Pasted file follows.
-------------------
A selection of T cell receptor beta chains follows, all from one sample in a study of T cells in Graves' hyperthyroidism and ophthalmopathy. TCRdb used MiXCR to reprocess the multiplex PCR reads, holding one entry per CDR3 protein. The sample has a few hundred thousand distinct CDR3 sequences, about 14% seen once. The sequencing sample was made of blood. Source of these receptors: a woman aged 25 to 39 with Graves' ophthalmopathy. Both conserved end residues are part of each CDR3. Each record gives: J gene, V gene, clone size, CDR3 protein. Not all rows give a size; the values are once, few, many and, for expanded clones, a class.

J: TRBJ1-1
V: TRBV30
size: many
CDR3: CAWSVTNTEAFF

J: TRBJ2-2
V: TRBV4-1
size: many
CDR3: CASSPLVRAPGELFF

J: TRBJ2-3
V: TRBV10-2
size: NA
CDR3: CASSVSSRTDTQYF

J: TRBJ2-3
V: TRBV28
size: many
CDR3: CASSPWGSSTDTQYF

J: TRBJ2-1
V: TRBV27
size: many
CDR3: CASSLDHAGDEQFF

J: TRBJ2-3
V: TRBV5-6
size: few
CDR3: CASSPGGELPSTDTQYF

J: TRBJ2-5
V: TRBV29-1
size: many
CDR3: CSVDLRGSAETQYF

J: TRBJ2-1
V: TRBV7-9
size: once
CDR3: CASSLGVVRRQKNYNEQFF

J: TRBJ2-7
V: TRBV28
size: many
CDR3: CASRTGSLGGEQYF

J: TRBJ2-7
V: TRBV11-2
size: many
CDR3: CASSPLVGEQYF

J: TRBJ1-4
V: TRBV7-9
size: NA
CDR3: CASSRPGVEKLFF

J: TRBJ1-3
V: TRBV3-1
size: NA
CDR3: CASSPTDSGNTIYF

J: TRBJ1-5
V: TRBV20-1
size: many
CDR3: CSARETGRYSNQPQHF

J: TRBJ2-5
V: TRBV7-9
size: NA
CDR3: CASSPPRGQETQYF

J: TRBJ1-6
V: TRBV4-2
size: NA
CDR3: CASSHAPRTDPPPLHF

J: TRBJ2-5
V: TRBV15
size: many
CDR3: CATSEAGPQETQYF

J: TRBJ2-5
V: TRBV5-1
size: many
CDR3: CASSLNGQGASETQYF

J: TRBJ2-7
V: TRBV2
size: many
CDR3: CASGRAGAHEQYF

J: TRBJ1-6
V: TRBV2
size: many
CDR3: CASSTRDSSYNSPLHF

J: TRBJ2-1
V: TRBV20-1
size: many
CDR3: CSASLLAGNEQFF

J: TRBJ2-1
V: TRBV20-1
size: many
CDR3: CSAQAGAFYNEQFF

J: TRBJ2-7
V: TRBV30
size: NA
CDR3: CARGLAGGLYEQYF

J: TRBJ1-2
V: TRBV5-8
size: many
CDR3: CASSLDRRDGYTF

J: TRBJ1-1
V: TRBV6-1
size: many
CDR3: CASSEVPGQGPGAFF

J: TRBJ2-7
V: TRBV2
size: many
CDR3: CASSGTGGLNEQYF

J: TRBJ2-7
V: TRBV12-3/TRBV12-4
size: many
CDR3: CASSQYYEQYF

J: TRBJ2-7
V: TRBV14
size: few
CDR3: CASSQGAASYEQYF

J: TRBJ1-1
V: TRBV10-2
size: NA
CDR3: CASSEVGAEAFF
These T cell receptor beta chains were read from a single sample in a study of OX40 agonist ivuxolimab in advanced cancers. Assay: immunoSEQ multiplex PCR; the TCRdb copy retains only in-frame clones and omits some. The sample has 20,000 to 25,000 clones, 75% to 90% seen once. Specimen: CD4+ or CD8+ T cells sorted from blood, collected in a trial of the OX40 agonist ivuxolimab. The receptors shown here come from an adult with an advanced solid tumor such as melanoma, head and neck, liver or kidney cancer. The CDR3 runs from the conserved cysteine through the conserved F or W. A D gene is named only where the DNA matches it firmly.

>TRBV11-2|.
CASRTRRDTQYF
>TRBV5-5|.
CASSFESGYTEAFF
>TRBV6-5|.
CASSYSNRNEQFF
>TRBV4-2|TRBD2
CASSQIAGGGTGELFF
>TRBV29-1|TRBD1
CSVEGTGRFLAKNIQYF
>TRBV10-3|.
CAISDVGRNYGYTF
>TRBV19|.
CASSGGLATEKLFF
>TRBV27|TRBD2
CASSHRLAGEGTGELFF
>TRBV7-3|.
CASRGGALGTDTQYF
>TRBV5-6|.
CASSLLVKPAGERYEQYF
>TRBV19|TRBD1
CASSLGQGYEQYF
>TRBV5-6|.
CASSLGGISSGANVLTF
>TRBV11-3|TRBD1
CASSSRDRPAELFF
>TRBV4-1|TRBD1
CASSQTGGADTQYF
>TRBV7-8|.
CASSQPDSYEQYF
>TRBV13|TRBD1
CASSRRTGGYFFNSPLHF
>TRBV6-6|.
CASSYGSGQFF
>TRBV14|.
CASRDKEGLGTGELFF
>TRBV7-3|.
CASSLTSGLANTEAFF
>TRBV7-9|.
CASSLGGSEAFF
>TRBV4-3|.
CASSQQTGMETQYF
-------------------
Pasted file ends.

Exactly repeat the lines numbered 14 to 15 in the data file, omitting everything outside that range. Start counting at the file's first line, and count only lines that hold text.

J: TRBJ2-3
V: TRBV28